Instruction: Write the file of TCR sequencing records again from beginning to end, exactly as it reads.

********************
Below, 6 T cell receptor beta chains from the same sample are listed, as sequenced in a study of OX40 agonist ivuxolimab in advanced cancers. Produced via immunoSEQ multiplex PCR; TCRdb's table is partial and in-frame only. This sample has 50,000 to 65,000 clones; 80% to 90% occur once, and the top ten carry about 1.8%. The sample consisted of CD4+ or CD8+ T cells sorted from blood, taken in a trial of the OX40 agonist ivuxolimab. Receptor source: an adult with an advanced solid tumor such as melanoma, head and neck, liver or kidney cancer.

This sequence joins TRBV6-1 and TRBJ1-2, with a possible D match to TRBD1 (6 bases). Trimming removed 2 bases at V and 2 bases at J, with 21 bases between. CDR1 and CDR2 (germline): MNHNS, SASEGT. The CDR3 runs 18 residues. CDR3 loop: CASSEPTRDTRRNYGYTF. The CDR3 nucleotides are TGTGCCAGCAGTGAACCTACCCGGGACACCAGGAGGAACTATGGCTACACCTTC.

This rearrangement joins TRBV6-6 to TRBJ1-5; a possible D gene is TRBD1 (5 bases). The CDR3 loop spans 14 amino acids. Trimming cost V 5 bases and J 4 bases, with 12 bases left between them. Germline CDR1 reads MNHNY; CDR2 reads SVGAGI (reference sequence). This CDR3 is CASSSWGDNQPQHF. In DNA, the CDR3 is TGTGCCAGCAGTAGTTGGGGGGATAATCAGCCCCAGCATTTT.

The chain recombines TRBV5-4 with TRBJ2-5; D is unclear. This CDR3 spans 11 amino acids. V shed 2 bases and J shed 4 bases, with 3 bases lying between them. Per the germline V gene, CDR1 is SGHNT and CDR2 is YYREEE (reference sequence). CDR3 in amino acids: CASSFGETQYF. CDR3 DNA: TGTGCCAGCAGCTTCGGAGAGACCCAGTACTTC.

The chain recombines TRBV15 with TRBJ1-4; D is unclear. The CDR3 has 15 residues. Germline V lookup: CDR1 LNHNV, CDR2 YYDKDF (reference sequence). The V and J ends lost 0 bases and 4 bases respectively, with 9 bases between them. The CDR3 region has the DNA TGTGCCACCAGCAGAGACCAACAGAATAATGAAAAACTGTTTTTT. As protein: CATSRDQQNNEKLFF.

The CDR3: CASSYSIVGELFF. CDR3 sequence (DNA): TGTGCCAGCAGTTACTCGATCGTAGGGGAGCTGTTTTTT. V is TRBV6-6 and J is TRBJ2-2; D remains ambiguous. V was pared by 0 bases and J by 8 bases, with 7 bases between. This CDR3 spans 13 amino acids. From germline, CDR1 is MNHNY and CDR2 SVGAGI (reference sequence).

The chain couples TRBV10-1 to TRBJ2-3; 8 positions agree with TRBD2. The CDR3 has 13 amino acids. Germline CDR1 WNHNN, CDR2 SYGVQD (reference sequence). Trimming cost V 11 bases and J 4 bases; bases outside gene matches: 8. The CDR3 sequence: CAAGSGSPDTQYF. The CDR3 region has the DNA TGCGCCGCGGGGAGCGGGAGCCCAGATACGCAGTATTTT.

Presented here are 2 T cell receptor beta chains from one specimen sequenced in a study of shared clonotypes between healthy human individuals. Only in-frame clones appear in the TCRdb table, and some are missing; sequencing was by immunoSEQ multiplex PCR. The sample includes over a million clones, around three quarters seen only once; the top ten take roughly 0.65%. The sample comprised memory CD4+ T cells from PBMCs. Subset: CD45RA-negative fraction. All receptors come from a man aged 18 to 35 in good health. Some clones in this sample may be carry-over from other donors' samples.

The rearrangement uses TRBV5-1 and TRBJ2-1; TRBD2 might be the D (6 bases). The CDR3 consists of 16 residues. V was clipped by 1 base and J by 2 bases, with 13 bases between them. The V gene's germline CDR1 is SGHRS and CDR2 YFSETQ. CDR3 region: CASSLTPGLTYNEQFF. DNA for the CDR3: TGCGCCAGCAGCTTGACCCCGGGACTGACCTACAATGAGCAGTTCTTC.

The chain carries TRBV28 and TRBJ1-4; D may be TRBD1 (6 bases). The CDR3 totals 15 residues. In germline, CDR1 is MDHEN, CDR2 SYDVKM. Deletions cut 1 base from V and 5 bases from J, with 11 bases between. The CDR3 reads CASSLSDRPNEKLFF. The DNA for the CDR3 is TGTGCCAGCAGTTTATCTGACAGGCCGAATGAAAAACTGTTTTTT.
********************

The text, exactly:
Below, 6 T cell receptor beta chains from the same sample are listed, as sequenced in a study of OX40 agonist ivuxolimab in advanced cancers. Produced via immunoSEQ multiplex PCR; TCRdb's table is partial and in-frame only. This sample has 50,000 to 65,000 clones; 80% to 90% occur once, and the top ten carry about 1.8%. The sample consisted of CD4+ or CD8+ T cells sorted from blood, taken in a trial of the OX40 agonist ivuxolimab. Receptor source: an adult with an advanced solid tumor such as melanoma, head and neck, liver or kidney cancer.

This sequence joins TRBV6-1 and TRBJ1-2, with a possible D match to TRBD1 (6 bases). Trimming removed 2 bases at V and 2 bases at J, with 21 bases between. CDR1 and CDR2 (germline): MNHNS, SASEGT. The CDR3 runs 18 residues. CDR3 loop: CASSEPTRDTRRNYGYTF. The CDR3 nucleotides are TGTGCCAGCAGTGAACCTACCCGGGACACCAGGAGGAACTATGGCTACACCTTC.

This rearrangement joins TRBV6-6 to TRBJ1-5; a possible D gene is TRBD1 (5 bases). The CDR3 loop spans 14 amino acids. Trimming cost V 5 bases and J 4 bases, with 12 bases left between them. Germline CDR1 reads MNHNY; CDR2 reads SVGAGI (reference sequence). This CDR3 is CASSSWGDNQPQHF. In DNA, the CDR3 is TGTGCCAGCAGTAGTTGGGGGGATAATCAGCCCCAGCATTTT.

The chain recombines TRBV5-4 with TRBJ2-5; D is unclear. This CDR3 spans 11 amino acids. V shed 2 bases and J shed 4 bases, with 3 bases lying between them. Per the germline V gene, CDR1 is SGHNT and CDR2 is YYREEE (reference sequence). CDR3 in amino acids: CASSFGETQYF. CDR3 DNA: TGTGCCAGCAGCTTCGGAGAGACCCAGTACTTC.

The chain recombines TRBV15 with TRBJ1-4; D is unclear. The CDR3 has 15 residues. Germline V lookup: CDR1 LNHNV, CDR2 YYDKDF (reference sequence). The V and J ends lost 0 bases and 4 bases respectively, with 9 bases between them. The CDR3 region has the DNA TGTGCCACCAGCAGAGACCAACAGAATAATGAAAAACTGTTTTTT. As protein: CATSRDQQNNEKLFF.

The CDR3: CASSYSIVGELFF. CDR3 sequence (DNA): TGTGCCAGCAGTTACTCGATCGTAGGGGAGCTGTTTTTT. V is TRBV6-6 and J is TRBJ2-2; D remains ambiguous. V was pared by 0 bases and J by 8 bases, with 7 bases between. This CDR3 spans 13 amino acids. From germline, CDR1 is MNHNY and CDR2 SVGAGI (reference sequence).

The chain couples TRBV10-1 to TRBJ2-3; 8 positions agree with TRBD2. The CDR3 has 13 amino acids. Germline CDR1 WNHNN, CDR2 SYGVQD (reference sequence). Trimming cost V 11 bases and J 4 bases; bases outside gene matches: 8. The CDR3 sequence: CAAGSGSPDTQYF. The CDR3 region has the DNA TGCGCCGCGGGGAGCGGGAGCCCAGATACGCAGTATTTT.

Presented here are 2 T cell receptor beta chains from one specimen sequenced in a study of shared clonotypes between healthy human individuals. Only in-frame clones appear in the TCRdb table, and some are missing; sequencing was by immunoSEQ multiplex PCR. The sample includes over a million clones, around three quarters seen only once; the top ten take roughly 0.65%. The sample comprised memory CD4+ T cells from PBMCs. Subset: CD45RA-negative fraction. All receptors come from a man aged 18 to 35 in good health. Some clones in this sample may be carry-over from other donors' samples.

The rearrangement uses TRBV5-1 and TRBJ2-1; TRBD2 might be the D (6 bases). The CDR3 consists of 16 residues. V was clipped by 1 base and J by 2 bases, with 13 bases between them. The V gene's germline CDR1 is SGHRS and CDR2 YFSETQ. CDR3 region: CASSLTPGLTYNEQFF. DNA for the CDR3: TGCGCCAGCAGCTTGACCCCGGGACTGACCTACAATGAGCAGTTCTTC.

The chain carries TRBV28 and TRBJ1-4; D may be TRBD1 (6 bases). The CDR3 totals 15 residues. In germline, CDR1 is MDHEN, CDR2 SYDVKM. Deletions cut 1 base from V and 5 bases from J, with 11 bases between. The CDR3 reads CASSLSDRPNEKLFF. The DNA for the CDR3 is TGTGCCAGCAGTTTATCTGACAGGCCGAATGAAAAACTGTTTTTT.